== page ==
Eye care seeking behavior: A study of the people of Cape Coast Metropolis of Ghana
Stephen Ocansey, Samuel Kyei, Bismark Nyarko Gyedu, Agnes Awuah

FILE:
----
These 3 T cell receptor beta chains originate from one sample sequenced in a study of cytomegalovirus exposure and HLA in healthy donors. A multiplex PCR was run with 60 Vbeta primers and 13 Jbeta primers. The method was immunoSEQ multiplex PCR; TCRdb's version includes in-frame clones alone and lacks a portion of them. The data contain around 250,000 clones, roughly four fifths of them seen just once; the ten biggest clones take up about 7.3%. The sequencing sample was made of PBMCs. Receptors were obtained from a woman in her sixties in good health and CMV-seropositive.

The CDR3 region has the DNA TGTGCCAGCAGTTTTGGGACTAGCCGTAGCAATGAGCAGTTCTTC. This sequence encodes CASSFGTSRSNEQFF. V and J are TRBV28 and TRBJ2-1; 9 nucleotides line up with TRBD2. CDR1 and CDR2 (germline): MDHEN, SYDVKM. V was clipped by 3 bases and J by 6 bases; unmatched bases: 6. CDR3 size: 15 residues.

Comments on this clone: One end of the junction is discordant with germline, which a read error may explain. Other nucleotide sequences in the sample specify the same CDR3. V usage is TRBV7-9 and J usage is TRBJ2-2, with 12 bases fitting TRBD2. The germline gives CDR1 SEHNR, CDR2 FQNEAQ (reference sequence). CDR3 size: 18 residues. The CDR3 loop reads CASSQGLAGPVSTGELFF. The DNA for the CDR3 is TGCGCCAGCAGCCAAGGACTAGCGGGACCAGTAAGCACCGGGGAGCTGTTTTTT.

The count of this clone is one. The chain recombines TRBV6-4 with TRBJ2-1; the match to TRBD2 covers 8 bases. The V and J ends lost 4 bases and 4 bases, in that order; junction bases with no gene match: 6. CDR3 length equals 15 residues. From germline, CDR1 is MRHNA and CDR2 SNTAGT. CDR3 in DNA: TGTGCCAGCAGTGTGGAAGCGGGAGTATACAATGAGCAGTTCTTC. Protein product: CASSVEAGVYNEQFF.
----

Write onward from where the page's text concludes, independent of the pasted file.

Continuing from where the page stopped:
Background: In developing countries, majority of the people do not receive optimal eye care due to barriers which limit their access to appropriate eye care services. The population in need of eye care therefore resort to alternative and accessible eye care services across and within in their communities. Aim: The aim of this study was to assess the eye care seeking behavior among people in the Cape Coast metropolis. Methods: A population-based survey was conducted in the Cape Coast metropolis of Ghana, between February and May 2013 and the data were analyzed in July 2013. Responses of pretested semistructured questionnaire covering aspects of attitudes and practices toward eye care was obtained from 700 participants who were 18 years and older in the Cape Coast metropolis. Households were systematically and randomly selected. Results: Among the study participants of 700, 54.1% have never had their eyes examined at any health facilities despite reported episodes of eye disease. Their main reason being the perception that their ocular symptom were of minor diseases (185, 45.2%) and cost of seeking eye care (126, 30.8%). Majority of the respondents (60.6%) who had not enrolled onto the National Health Insurance Scheme had never had their eyes checked as compared to those who were on health insurance (39.5%). Conclusion: The people of the metropolis have poor eye health seeking behavior with preference for alternative eye care services.